London welcomes Spring. Tantra is in the Air.
In the spring a young man's fancy lightly turns to thoughts of love. (Alfred Lord Tennyson)
Spring is perhaps one of the most celebrated seasons in London. The leaves we saw fall and the flowers we watched withering away are now budding into lush, green, picture-perfect scenes of Nature. Cerulean skies become an increasing phenomenon throughout the season. The entire city of London enwraps itself in a magical transformation that displays a wide array of the most seductive colours. Hearts are lifted, women’s legs are on display whilst cycling in heavy traffic, stilettos hit the streets of London with provocative sounds, menacing erections walk down to the tube station and tantric sex can begin to fulfil its purpose. Rebirth, joy and love are the quintessential themes eternally evoked by spring. But, aside from the climatic transformations that take place at this time of the year, we are transforming our lives, too. It is the perfect time to start feeling tantric, and, why not, being zen.
We all began the year vowing the most transformative life-changing goals. ‘This is the year’, we all said to ourselves. Yes, it is always the year, no matter what year, but we somehow have some strange feeling this is the one. Being fitter, eating more healthily, procrastinating less, improving our sex lives, we all surely laid out some sort of strategy at the beginning of 2020 to pursue our most desired life-style.
You may be among those men who unfortunately experience a lack of interest in sex that proves distressing to themselves and their intimate relationship. The number of men who report problematic low sexual desire fluctuates depending on the definition and criteria used by researchers. However, a summary article analysing the predominant rates of low sexual desire across several studies and countries concluded that an estimate of 14% to 19% of men systematically experienced low libido.
Researchers are increasingly interested in examining men’s sexual desire. For the first time, myths about men’s sexual energy being ever present and women’s sexual desire being ever absent are being challenged. Researchers Carvalho and Nobre, who published in The Journal of Sex Research, have deconstructed this false idea and shed new light onto it.
What are the causes of low sexual desire in men?
Many factors can play a role in men’s decreased interest in sex. The most cited causes are sexual rejection, lack of emotional connection with their partners and health issues or physical ailments such as erectile dysfunction and premature ejaculation. Nevertheless, men’s libido can also be impacted by social, relational, contextual and environmental factors such as parenting, marital and work stress, winter blues and lack of sunshine.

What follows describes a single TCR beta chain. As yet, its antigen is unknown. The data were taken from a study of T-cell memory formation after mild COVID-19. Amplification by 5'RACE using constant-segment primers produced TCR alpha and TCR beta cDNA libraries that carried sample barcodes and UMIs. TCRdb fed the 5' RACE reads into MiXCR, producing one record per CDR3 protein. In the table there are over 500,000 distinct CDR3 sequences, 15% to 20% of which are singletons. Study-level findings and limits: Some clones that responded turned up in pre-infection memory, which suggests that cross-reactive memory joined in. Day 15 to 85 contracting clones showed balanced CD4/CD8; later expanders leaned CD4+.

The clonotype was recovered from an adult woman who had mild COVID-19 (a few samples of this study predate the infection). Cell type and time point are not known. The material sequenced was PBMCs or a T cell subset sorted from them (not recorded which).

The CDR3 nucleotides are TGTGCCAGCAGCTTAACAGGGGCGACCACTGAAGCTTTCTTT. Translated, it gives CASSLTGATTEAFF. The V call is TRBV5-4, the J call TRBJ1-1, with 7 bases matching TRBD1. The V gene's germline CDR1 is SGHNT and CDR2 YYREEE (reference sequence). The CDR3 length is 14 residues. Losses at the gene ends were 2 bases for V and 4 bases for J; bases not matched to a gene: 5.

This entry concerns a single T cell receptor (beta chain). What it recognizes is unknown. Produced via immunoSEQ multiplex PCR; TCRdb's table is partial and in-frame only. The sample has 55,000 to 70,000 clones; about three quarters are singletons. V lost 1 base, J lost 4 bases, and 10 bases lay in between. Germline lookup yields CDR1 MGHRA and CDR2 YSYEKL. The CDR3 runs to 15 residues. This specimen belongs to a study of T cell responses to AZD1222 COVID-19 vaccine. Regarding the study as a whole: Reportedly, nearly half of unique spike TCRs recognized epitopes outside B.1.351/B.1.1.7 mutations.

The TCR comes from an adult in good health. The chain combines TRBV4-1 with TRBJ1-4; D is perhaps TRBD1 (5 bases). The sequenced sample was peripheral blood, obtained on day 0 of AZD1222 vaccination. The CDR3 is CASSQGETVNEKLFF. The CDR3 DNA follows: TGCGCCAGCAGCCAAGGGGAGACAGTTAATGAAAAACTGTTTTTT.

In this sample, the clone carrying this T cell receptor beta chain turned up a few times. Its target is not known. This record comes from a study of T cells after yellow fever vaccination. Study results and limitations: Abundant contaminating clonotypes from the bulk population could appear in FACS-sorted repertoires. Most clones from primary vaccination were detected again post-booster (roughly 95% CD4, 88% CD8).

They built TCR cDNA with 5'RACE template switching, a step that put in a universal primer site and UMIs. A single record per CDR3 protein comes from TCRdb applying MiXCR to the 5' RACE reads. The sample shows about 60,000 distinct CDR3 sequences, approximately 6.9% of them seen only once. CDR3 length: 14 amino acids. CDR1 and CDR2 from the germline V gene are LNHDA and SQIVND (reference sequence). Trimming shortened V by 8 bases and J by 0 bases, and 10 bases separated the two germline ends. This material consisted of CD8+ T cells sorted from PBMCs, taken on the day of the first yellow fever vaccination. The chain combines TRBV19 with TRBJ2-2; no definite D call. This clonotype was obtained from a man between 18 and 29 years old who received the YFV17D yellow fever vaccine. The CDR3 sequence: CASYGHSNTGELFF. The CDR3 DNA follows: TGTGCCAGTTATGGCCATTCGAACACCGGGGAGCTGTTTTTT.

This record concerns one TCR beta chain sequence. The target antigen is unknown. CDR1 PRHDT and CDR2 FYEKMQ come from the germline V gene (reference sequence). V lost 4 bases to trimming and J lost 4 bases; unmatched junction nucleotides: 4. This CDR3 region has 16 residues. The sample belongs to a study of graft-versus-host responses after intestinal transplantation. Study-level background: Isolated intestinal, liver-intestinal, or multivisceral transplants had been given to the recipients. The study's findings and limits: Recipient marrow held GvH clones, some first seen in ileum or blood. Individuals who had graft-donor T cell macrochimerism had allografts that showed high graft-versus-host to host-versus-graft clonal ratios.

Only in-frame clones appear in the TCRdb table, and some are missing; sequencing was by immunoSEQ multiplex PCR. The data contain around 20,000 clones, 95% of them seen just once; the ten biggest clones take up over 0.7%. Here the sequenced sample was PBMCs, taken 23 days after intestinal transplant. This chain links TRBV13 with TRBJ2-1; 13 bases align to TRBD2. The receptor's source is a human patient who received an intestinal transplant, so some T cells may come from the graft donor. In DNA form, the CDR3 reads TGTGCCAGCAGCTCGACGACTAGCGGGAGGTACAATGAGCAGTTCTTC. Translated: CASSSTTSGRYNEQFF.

What are the influencing effects of the seasons on love and sex?
The literature on this topic seems to be pretty scant. There is conflicting discourse on whether spring fever is an actual illness, however, most scientists agree that there is documented evidence of the impact of seasonal changes on human physiology and psychology.
According to Fortenberry et al. (1997), the highest rates of sexual behaviour of adolescent women with sexually transmitted diseases occurred in the spring and summer.
In Northern countries, where there are significant seasonal differences in sunlight, hormonal function and conception rates are lowest during the dark winter months, leading to a highest increase of conception in summertime, and most births in the spring (Rojansky et al. 1992).
Cagnacci et al (2005), have argued that menopause onset is significantly higher in winter than spring or autumn.
Does spring make you feel more alive, awoken, drawn to beauty, craving for seduction, longing to be touched?
You are definitely not alone. Whilst writing this post, I am admiring some topless working men on their break sunbathing on a warm spring day in the Barbican, and I am enjoying the view from my window today. Who needs TV?
Tantric sex is in the air.
Nerea, an Independent Tantric Masseuse in London
Cagnacci, A., Pansini, F.S., Bacchi-Modena, A., Giulini, N. & Mollica, G. (2005). Seasonal onset of the menopause. Maturitas, 51, 393-396.
Fortenberry, J. D. et al, (1997). Weekly and seasonal variation in sexual behaviors among adolescent women with sexually transmitted diseases. Journal of Adolescent Health, 20(6), 420-425.
Rojansky, N. et al., (1992). Seasonality in human reproduction: An update. Human Reproduction, 7(6), 735-745.